Thursday, June 03, 2010


I spend every Wiscon the same way -- in a daze caused by too much input, too little sleep and too much coffee. Then I come home and spend a day or two sleeping; and then I begin to reflect on the con.

Right now I am reflecting on a panel (late in the con) on ending machismo worldwide. I suspect it's a panel that should be done every year at Wiscon and at cons other than Wiscon, because it asks the core question: "What Is To Be Done?" How can we react to and act in a world that seems (in many ways) increasingly grim?

I didn't pay attention to the news during Wiscon, but two pieces of information got through: BP's attempt to cap their oil well did not work; and Israel attacked the flotilla bringing humanitarian supplies to Gaza, killing at least nine people. The US, as usual, is trying to protect Israel from any consequences.

So, how do we live and work in this world?

The panel -- especially the comments from the audience -- sounded like the kind of panel I've heard before, when people are beginning to discuss an issue, but don't yet have an analysis or a plan. What is to be done?

Andrea Hairston talked about programs that help Third World women and girls gain an education and some economic independence. According to Andrea, if you give money to men, they will spend it on beer. Women invest to increase their wealth and better care for their children. If the lives of women improve, then the entire society improves. As the old union song tells us, the rising of the women is the rising of the race.

Euen Bear talked about local politics as a way to change minds and make social change. Another woman in the audience talked about grassroots organizing and how you talk to --and reach -- people with different politic beliefs. Karen Joy Fowler asked what can be done about Fox News; and I suggested a boycott, like the one Color of Change organized against Glenn Beck. Harpoon them in the pocketbook, as Big Bill Haywood said. It's the only thing they understand.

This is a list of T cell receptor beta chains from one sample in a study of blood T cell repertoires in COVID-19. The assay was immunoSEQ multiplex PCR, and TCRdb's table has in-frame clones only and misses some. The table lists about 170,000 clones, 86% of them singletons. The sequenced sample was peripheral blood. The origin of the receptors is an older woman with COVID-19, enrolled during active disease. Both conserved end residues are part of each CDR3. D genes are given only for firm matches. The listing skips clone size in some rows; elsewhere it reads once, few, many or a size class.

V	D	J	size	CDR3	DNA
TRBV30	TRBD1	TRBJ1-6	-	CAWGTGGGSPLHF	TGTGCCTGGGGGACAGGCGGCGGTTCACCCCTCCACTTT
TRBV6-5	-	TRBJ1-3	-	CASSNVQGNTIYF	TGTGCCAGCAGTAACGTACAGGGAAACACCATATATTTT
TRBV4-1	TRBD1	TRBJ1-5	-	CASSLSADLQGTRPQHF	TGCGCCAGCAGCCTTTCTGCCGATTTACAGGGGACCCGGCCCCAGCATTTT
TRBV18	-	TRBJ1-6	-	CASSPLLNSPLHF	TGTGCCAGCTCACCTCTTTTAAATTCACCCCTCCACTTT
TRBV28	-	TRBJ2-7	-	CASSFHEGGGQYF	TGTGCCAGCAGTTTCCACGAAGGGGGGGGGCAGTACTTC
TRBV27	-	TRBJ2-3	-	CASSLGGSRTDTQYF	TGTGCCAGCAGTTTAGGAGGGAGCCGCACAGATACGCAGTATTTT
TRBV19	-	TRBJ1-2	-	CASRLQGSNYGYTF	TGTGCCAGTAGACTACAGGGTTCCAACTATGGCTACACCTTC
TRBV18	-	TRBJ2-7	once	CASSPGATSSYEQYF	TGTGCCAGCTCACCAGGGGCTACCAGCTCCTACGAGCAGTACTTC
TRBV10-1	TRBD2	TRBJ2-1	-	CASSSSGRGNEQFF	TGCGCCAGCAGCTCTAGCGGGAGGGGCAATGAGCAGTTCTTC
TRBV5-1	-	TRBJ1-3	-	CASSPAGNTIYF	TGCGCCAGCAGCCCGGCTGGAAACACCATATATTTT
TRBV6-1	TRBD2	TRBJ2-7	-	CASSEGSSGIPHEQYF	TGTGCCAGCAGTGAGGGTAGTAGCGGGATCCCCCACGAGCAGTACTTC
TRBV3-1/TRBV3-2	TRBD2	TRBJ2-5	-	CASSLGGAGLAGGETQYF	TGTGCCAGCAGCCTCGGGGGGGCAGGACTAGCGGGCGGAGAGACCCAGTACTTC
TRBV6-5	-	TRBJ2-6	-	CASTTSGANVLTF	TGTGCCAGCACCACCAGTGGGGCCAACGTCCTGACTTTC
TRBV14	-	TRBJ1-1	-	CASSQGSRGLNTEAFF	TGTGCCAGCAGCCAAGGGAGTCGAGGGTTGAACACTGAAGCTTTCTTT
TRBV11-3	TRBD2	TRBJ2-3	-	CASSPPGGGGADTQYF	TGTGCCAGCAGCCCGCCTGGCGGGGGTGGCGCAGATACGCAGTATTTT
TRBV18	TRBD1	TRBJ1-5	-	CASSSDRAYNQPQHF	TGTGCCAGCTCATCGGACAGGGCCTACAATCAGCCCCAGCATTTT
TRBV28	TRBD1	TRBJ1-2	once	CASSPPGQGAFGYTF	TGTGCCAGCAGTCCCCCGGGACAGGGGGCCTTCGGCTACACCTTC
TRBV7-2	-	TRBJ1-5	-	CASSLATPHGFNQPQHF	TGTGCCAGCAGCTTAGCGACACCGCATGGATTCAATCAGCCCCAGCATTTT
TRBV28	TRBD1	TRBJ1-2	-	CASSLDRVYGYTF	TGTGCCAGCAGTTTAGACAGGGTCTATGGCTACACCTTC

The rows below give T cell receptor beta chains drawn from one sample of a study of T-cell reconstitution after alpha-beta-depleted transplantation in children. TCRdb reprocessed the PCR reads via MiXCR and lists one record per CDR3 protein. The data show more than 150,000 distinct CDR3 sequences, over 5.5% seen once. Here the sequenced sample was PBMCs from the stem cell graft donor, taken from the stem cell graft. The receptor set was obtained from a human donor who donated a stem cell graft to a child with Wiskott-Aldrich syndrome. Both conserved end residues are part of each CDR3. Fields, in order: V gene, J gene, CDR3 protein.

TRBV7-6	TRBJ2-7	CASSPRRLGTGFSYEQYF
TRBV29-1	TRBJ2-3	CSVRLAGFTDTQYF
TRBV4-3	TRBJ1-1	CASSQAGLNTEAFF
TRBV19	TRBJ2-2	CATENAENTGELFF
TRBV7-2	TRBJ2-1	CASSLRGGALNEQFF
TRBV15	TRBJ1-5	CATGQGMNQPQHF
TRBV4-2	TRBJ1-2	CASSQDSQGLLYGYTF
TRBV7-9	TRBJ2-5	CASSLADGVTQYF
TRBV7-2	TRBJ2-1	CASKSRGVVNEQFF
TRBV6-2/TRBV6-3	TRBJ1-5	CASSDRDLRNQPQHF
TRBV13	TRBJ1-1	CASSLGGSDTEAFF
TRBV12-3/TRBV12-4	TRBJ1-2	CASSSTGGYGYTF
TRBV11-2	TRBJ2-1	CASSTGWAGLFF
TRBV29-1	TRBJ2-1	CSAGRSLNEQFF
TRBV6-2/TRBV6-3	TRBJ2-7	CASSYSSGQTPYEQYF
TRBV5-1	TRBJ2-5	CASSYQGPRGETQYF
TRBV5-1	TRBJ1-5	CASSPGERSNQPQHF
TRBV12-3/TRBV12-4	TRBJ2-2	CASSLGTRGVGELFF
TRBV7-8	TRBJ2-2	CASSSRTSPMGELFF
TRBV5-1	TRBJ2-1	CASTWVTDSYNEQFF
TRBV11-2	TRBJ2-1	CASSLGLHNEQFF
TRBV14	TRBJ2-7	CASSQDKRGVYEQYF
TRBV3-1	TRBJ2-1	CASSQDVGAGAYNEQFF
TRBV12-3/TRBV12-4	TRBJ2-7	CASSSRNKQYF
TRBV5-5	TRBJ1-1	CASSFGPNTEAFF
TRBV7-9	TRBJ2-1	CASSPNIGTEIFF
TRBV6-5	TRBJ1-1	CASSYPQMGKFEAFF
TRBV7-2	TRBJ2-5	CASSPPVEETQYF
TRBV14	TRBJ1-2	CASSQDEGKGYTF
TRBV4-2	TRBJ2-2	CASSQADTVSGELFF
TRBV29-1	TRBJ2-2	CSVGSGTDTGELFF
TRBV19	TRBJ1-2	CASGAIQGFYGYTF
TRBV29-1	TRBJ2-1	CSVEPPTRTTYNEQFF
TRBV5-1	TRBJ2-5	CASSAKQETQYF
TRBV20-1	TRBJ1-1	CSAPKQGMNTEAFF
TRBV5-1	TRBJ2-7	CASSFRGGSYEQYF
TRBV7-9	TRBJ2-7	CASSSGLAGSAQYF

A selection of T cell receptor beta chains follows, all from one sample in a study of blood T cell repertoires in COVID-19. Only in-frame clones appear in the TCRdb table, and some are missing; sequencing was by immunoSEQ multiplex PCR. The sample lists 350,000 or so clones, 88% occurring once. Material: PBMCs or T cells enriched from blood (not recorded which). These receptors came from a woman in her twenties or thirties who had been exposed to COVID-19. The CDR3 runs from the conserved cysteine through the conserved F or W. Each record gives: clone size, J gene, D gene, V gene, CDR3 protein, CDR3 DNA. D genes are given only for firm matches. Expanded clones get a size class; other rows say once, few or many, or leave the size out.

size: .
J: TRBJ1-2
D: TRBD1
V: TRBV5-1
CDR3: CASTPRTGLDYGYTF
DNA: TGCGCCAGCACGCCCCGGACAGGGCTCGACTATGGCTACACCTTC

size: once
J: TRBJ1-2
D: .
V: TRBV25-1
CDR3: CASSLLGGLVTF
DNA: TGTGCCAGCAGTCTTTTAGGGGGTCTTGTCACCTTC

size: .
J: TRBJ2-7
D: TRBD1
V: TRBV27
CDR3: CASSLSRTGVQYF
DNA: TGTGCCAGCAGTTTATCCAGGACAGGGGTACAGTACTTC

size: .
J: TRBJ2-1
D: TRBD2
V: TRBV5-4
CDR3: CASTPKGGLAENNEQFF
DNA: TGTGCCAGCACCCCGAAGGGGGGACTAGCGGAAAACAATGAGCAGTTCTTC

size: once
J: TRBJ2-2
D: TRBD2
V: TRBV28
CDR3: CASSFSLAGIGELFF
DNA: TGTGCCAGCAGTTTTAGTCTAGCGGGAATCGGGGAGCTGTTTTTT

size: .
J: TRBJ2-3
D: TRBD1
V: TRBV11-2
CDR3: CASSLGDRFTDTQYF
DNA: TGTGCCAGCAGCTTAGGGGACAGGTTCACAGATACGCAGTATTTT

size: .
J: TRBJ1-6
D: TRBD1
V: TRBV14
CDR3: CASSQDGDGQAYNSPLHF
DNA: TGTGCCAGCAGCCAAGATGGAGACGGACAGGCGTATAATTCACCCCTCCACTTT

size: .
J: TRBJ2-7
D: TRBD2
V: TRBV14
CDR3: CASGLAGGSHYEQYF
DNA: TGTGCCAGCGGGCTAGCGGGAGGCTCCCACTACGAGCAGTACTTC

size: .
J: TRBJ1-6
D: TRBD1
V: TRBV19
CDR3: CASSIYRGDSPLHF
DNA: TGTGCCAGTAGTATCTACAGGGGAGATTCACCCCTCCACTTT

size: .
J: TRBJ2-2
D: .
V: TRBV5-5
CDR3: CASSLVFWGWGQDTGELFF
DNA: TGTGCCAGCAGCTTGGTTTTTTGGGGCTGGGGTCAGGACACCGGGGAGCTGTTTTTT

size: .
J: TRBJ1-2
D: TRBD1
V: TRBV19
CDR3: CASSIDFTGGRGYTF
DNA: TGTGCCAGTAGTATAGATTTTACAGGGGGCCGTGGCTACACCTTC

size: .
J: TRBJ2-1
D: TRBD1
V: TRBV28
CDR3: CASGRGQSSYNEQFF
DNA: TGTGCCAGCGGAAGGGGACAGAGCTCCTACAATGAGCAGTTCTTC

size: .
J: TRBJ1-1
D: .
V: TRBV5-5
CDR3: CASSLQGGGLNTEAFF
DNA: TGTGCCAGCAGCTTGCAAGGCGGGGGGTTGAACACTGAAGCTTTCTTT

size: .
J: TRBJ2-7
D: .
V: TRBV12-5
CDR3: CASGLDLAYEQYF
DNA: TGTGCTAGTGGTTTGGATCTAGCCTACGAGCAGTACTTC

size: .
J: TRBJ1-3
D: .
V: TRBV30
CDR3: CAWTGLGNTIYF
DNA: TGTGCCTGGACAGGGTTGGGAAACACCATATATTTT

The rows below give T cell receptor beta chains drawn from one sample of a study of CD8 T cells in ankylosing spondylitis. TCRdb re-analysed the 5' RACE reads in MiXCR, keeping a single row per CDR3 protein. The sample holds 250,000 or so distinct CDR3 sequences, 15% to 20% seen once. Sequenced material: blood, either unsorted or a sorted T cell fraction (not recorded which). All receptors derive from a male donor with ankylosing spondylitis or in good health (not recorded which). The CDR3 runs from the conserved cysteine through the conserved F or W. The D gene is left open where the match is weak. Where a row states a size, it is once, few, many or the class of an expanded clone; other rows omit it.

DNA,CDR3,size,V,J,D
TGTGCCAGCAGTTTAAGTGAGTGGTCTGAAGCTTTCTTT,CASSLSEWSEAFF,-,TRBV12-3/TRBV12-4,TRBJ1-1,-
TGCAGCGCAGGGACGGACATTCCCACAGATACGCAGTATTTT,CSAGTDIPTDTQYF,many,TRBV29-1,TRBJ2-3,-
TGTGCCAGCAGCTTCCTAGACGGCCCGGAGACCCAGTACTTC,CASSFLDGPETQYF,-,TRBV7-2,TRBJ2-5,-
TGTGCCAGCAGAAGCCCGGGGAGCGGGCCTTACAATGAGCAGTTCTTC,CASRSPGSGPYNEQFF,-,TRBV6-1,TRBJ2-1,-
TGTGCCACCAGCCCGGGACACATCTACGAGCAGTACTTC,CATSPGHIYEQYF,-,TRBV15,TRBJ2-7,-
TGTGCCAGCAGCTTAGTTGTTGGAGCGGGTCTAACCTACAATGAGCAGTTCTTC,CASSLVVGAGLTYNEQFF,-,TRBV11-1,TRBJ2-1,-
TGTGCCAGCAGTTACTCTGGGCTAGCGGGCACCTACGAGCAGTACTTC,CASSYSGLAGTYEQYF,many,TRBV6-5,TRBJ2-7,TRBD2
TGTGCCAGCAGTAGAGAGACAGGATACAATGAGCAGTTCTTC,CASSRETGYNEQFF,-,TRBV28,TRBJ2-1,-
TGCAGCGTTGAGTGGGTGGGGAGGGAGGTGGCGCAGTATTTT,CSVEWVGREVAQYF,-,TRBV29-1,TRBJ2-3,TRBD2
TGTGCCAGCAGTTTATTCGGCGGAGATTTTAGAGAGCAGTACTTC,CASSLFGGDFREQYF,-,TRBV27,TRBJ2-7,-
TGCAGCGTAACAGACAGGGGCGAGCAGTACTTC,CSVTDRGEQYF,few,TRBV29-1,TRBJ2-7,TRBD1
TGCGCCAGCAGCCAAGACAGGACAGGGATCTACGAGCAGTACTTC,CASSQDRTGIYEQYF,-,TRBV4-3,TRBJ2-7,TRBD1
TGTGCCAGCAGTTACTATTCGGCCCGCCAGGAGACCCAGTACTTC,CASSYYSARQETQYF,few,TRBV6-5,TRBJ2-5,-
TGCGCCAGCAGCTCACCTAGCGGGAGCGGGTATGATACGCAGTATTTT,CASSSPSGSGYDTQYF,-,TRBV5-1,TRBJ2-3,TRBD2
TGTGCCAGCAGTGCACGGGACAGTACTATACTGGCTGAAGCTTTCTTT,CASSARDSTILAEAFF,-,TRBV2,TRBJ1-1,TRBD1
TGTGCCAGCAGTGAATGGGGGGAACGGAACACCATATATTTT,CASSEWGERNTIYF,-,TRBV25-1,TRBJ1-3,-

People on the panel and in the audience pointed out that none of this changes the system.

The system was not named. It is capitalism. It is important to name it, I think. It's a slippery system with a remarkable ability to survive crisis after crisis, and to change its rhetoric whenever needed. (It's like the diseases that are difficult to treat, because they fool the immune system. I think syphilis is one.) We need to counter the slipperiness of capitalism with clarity, with an analysis that enables us to actually see the world.

We need to talk about the cost of capitalism over and over. Evo Morales says we cannot save the environment unless we end capitalism. I think he has a point.

This panel was about something else: machismo is not the same as capitalism, though the people talking from the audience were actually talking more about capitalism than machismo. But we need panels on capitalism and on class. I've been trying for years to get a good discussion on class going at Wiscon. It's remarkably difficult. One of the ways capitalism disguises itself is by using language and ideas that obscure power relationships.

This leads to something else that needs to be discussed somewhere. What is the role of the intelligentsia, if any? Does our gift for language, art and ideas have any use, except to make capitalism more palatable? Can we dissect the system and show clearly through our writing what it is and does?

Have we done this already? I think not, because the discussions at Wiscon so often slide around capitalism.


Blogger Unknown said...

"Does our gift for language, art and ideas have any use, except to make capitalism more palatable? Can we dissect the system and show clearly through our writing what it is and does?"

(Hi, found your blog through Aqueduct.) I liked your post! Yes, we should be talking about class and capitalism. Why would it be so hard at Wiscon? My bet is that people feel defensive. We need to find a way to talk about privilege that doesn't blame individuals, but gives a clear understanding of the system. I've been giving that a lot of thought lately, and will share when I've got something useful.

As for the role of writers - oh yeah, there is a role. Have you read The Telling by Ursula LeGuin? It's about a society in which capitalism was only recently imposed and coincided with laws against storytelling.

7:19 AM  

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